Scott of the Antarctic is restored to perfection @studiocanaluk





Those few lines really don’t sum up just how fantastic a restoration has been done on this 1948 classic. Thankfully though on the Blu Ray there is a seven minute featurette that takes us into how much of a nightmare it must have been to restore this film from what way it looked (starting in metal containers) and ending up in the beautifully crisp 2k restored version. There’s even an amazing lady wh’os role it is to remove dirty from the image. Now that is a time consuming job!

Does Scott of the Antarctic need to be ‘pitched’?  Doesn’t everyone know the story at least? Perhaps not.  Well. The film is based on the real life adventures of Robert Falcon Scott and his fellow explorers and their 1912 expedition – a race against a Norwegian team to discover the South Pole.

John Mills (Great Expectations; Ice Cold in Alex; The Big Sleep) stars as Captain R.F Scott, with Harold Warrender (Convoy; Pandora and the Flying Dutchman) as Dr William E.A Wilson, Derek Bond (The Life and Adventures of Nicholas Nickleby; The Loves of Joanna Godden) as Captain L.E.G Oates, Reginald Beckwith (The Titfield Thunderbolt, The Day The Earth Caught Fire; Thunderball) as Lieutenant H.R Bowers, James Robertson Justice (Whisky Galore!Chitty Chitty Bang Bang; Moby Dick) as Petty Office ‘Taff’ Evans R.N and Kenneth More (The Yellow Balloon; Genevieve; A Night to Remember) as Lieutenant E.G.R ‘Teddy’ Evans R.N – his band of loyal men.

Also featured in the cast are  Diana Churchill as Kathleen Scott (Jane Steps Out; Oranges and Lemons) and Sir Christopher Lee (The Wicker Man; The Lord of the Rings TrilogyStar Wars: Episodes II & III) who was actually the only remaining cast member of the film. Until his death in 2015.

I remember seeing this film many times over the years.The first time would have been in the late 70s or very early 80s at school. It cropped up on television semi often and was always a pleasure to watch on what was probably a 24 inch square screen. To see the film this morning on a 43 inch HD restored into 2k  was fantastic. It certainly doesn’t look like the 68 year old film that it is. I’ve seen films from the eighties that don’t match up to the picture quality of Scott of the Antarctic. I really dont want to delve into the storyline of the film because sadly there’s a lot of you out there who probably haven’t seen the film or who don’t know the story. But in some ways that’s a good thing because you get the best possible version in existence for your first viewing.  You can find out just how tough Captain Scott and his crew were to take on an expedition like the one they did.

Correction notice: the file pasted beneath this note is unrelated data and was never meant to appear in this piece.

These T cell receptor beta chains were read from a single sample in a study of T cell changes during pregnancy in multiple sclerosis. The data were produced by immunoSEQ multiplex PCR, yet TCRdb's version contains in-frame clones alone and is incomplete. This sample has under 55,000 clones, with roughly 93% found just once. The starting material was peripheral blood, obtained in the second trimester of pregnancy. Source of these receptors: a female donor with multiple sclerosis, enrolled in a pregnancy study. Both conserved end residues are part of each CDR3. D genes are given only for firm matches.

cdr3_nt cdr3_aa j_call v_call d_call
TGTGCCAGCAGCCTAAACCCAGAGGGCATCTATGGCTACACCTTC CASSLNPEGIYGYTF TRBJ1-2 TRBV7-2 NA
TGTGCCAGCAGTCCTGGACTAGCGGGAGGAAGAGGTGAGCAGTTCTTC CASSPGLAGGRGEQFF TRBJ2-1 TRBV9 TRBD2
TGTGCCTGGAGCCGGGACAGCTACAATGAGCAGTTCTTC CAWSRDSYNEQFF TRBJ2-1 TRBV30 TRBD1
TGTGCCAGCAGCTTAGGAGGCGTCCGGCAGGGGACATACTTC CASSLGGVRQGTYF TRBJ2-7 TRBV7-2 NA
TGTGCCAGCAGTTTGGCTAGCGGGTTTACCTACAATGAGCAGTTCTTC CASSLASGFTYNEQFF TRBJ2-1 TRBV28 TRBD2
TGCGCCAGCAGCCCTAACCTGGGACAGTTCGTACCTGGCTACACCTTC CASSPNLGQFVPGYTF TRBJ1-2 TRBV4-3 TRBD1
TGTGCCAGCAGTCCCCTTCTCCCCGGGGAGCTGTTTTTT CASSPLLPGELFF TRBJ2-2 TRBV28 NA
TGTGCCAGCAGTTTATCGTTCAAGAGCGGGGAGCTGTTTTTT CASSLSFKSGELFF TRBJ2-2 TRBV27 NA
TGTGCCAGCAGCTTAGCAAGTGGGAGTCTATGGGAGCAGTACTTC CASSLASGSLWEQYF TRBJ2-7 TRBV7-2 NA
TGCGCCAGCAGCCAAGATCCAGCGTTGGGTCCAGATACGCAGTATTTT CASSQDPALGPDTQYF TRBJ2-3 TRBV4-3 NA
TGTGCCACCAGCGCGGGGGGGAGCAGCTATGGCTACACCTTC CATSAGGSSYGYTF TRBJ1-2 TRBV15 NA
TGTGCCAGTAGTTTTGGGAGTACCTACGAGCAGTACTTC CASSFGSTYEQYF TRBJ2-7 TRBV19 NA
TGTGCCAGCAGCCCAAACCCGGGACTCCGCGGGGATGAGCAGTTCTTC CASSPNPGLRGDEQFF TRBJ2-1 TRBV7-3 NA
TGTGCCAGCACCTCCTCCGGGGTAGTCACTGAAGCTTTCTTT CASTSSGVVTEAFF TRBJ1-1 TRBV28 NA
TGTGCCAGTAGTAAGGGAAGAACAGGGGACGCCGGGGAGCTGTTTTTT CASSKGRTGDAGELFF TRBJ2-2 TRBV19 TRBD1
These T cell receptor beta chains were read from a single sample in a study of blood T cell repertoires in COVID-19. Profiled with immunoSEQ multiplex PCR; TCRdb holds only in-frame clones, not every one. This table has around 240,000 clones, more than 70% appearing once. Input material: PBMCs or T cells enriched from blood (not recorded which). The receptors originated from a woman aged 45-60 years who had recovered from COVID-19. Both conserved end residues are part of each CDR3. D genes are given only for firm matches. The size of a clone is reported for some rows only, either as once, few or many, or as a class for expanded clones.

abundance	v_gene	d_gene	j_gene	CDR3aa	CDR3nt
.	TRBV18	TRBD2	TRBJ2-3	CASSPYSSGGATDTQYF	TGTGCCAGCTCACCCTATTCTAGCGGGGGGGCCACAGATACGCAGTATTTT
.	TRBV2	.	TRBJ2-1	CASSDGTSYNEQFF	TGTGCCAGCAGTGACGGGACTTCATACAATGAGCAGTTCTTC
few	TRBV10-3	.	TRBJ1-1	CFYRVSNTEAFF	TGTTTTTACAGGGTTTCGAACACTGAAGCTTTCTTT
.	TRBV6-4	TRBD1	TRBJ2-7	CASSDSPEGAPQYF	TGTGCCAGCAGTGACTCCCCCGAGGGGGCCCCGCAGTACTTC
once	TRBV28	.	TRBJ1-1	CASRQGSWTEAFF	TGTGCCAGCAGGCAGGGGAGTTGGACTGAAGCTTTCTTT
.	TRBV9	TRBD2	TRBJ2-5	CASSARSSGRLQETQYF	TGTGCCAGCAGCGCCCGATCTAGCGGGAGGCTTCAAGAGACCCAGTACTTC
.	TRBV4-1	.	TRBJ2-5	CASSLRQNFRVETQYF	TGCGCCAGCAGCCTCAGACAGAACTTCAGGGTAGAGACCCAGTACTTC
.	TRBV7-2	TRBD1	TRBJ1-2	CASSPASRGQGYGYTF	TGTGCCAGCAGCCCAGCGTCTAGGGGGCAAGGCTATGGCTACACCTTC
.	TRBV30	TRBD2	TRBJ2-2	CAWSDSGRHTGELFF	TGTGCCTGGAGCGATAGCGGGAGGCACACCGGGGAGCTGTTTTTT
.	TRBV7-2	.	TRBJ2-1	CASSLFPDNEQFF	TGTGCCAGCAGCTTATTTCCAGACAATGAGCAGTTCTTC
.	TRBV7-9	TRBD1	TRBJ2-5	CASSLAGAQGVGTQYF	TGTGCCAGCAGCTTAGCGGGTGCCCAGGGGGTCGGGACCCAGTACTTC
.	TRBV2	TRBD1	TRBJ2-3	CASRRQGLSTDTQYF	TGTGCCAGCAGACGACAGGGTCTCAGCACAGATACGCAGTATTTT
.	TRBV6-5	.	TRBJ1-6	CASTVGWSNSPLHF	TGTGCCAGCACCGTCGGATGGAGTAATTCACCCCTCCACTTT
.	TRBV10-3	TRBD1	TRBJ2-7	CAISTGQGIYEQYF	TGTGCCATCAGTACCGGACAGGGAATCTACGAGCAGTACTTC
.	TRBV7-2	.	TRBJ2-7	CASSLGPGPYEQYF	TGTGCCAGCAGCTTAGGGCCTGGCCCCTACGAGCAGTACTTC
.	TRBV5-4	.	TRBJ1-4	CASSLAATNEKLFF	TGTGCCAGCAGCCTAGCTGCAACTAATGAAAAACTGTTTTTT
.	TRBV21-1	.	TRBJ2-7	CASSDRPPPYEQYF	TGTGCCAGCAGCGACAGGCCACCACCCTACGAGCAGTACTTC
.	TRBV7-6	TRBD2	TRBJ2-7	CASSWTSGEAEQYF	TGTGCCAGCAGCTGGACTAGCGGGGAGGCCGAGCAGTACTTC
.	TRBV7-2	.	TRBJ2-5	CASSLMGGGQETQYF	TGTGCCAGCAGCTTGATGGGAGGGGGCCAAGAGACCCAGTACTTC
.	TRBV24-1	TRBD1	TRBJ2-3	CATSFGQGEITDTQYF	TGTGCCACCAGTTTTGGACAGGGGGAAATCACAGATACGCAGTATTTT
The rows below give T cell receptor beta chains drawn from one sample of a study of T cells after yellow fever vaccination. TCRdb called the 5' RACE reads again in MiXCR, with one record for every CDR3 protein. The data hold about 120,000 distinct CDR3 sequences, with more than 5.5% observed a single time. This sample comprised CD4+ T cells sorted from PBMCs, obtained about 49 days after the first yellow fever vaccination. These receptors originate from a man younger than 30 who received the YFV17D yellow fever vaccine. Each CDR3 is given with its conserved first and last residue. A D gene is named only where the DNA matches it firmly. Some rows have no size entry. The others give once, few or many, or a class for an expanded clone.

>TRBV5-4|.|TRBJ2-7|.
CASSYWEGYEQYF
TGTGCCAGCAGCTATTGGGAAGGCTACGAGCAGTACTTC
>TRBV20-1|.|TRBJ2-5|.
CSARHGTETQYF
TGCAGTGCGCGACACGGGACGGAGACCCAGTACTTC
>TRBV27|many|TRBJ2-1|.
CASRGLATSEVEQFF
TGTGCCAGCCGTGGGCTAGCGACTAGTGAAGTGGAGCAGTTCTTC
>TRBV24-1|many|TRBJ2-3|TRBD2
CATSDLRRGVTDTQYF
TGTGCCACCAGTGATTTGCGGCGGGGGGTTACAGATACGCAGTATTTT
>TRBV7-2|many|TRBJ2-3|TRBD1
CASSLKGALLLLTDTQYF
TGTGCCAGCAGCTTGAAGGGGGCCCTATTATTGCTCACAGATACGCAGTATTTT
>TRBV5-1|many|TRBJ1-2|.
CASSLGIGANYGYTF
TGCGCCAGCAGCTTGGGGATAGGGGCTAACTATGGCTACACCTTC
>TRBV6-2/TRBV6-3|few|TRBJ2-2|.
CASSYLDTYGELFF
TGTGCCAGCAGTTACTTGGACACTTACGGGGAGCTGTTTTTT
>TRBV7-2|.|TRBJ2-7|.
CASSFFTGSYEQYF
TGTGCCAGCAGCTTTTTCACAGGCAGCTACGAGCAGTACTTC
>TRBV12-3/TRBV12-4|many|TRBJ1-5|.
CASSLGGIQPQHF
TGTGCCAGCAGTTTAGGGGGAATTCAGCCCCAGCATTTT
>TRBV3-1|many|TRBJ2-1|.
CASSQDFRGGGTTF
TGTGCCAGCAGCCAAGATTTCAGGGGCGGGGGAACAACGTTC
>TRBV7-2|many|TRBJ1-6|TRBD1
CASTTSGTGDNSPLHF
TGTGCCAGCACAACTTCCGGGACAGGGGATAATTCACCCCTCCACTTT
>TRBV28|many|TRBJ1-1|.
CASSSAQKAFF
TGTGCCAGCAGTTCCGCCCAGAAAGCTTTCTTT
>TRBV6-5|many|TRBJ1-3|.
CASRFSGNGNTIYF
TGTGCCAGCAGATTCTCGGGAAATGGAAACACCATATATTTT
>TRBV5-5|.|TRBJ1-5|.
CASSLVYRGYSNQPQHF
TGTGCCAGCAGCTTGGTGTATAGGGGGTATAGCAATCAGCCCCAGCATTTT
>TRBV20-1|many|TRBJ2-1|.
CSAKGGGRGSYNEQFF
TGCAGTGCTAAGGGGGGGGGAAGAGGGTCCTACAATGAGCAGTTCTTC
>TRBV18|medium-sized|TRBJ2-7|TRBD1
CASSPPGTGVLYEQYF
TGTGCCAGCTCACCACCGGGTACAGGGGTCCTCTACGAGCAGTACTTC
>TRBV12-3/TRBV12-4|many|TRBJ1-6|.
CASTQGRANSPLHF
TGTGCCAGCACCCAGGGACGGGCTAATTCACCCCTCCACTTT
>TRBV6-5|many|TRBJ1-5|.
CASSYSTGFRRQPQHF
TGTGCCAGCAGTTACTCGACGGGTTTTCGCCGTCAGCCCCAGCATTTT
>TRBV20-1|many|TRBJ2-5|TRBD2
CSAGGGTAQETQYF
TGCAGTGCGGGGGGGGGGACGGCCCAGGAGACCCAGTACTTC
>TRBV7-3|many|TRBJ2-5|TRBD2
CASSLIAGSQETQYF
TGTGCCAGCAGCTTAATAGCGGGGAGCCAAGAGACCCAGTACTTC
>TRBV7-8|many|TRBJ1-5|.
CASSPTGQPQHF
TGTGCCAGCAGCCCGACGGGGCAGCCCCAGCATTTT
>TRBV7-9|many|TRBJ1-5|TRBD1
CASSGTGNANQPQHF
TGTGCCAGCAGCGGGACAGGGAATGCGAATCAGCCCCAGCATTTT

As a film and story its fantastic and definitely deserves the term ‘Classic’ and I’m surprised the film hasn’t been remade, although this version of the film will always be the definitive one in my eyes and ears  As a restoration. Pinewood have done a brilliant job on the film and this Ealing Studios Classic can now sit proudly on your shelves. As much as we love films with big explosions and overblown budgets. I still prefer films that show us the human spirit, and no spirits are stronger than the sheer will of the 1912 South Pole expedition team who faced insane odds but who carry on regardless. ‘Stop’ wasnt a word they ever thought about. True human spirit.


There are also some pretty impressive special features on the disc. Totaling near an hour worth of footage including Interviews with Sir Ranulph Feinnes (27 minutes) ,another Sir Andrew Davies about the score (8 mins), we get an 8 minute featurette about Jack Cardiff’s cinematography for the film, and also a glimpse into some of John Mill’s home movie footage from the time. But my favourite feature has to be the one detailing the restoration of Scott of the Antarctic. even though the feature is only 7 minutes long, It gives you an insight into the process. Amazing stuff.

SCOTT OF THE ANTARCTIC is part of the ‘Vintage Classics collection’ – showcasing iconic British films, all fully restored and featuring brand new extra content:


The Digital Film restoration was funded by STUDIOCANAL in collaboration with the BFI’s Unlocking Film Heritage programme (awarding funds from the National Lottery).



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